What is the magic number? Drinking less than fifty percent of what you weigh in pounds in ounces of water is too little. The actual percentage is about sixty-seven percent, according to Mayo Clinic. Factoring in what you derive from food- fifty percent of what you weigh leaves you with a pretty good balance. If you want top performance from your body, make water intake a daily goal. For most wanting to lose weight, a gallon a day is recommended.
Lastly, here are some tips to increase your intake. Measure it with a measuring cup or gallon jug! It’s the only way you can be sure. Flavor your water by adding slices of strawberry, cucumber, pineapple, apples, lemons and limes. Be creative! You will know you are drinking enough when your urine is light yellow to almost colorless. I start every day with a gallon pitcher full of water to make sure I reach my intake goal. Drink up my friends!
(Originally In The May 18th Edition of Exposure Magazine.)
As I hit my 50’s, I “created” a health crisis- Literally, I was sitting in a hospital on my 50th birthday. I say “created” because my own behavior led me to it. The journey to better health started out of necessity. Two years ago, I found myself over committed, overwhelmed and incredibly stressed. Like a lot of working moms and entrepreneurs, I felt I could handle it all. I had 3 jobs, countless volunteer jobs and was also a wife, mom, animal mom and much more. Something needed to give- and unfortunately it was my heart that yelled from the inside- “Hey, we protest this treatment!”.
I had to reassess the priorities in my life for my health. I found through this process I needed to focus on three core priorities. To do this right, I excused myself from many of the responsibilities that were dragging me down, eliminated the jobs I didn’t need, and refocused on my health. I want to share with you a bit about my journey and break down the three core goals I set for myself.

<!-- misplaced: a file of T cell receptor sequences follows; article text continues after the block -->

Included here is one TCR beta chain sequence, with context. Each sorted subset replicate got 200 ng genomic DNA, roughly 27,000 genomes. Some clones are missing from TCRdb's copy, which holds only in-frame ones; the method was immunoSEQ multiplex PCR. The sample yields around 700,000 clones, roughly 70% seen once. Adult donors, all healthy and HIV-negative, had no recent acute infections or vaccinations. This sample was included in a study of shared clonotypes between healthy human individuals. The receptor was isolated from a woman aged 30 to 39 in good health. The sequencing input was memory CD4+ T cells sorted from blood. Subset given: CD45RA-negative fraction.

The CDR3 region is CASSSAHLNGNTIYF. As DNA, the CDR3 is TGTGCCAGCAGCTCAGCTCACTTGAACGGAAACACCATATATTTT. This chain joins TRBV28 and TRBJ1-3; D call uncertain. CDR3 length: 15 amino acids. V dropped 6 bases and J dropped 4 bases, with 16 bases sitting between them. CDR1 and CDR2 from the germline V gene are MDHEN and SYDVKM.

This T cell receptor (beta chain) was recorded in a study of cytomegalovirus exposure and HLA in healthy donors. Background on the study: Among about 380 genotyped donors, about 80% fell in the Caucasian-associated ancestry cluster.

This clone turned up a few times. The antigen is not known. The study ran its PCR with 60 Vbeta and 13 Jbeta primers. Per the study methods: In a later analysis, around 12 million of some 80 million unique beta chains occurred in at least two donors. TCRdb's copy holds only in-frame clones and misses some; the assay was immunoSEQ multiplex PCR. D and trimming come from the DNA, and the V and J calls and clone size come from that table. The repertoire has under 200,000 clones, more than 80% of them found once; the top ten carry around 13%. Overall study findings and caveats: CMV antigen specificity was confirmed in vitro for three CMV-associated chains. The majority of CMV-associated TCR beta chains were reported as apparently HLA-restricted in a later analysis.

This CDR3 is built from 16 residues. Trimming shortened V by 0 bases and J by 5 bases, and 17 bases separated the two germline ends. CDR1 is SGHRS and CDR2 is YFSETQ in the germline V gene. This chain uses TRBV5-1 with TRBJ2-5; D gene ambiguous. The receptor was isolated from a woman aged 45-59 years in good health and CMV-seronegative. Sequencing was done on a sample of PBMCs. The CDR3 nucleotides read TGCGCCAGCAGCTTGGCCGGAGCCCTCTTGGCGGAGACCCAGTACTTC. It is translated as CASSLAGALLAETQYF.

Restorative sleep- we need it. When you don’t sleep properly you will be heavier, unhappier and sometimes cranky. All three are undesirable, but common. Shut down and repower your brain. Some interruptions are unavoidable, like soothing a child or grandchild in the night, but the majority of us need to shut it down for seven to eight hours a night. Limit any light entering your brain 30 minutes before sleep. It signals your brain to slow down for restoration. No electronics- phone, television, Kindle, etc. Your sleep patterns, and ultimately your body, will thank you. I suggest quiet meditative time working on your I AM statements in the complete dark before bed. I AM Confident, I AM strong, I AM healthy, I AM a goal getter, etc. You choose your own I AM because you know where you are headed. Your brain continues to work on the tasks you give it before bed. Focus on what you want to manifest by repeating what you want to accomplish the next day! Intention and mindset is everything. One may find this weird, but I spoke to my heart every day during my health crisis, and still do today. I tell it I am grateful that it is healthy and happy and wonderfully made. When I find myself stressing, I tell my heart to be strong, work correctly and maintain balance. I am not able to control others so I focus on my own health and wellness. Healthy mindset = healthy body. I claim it. And I sleep to retain it.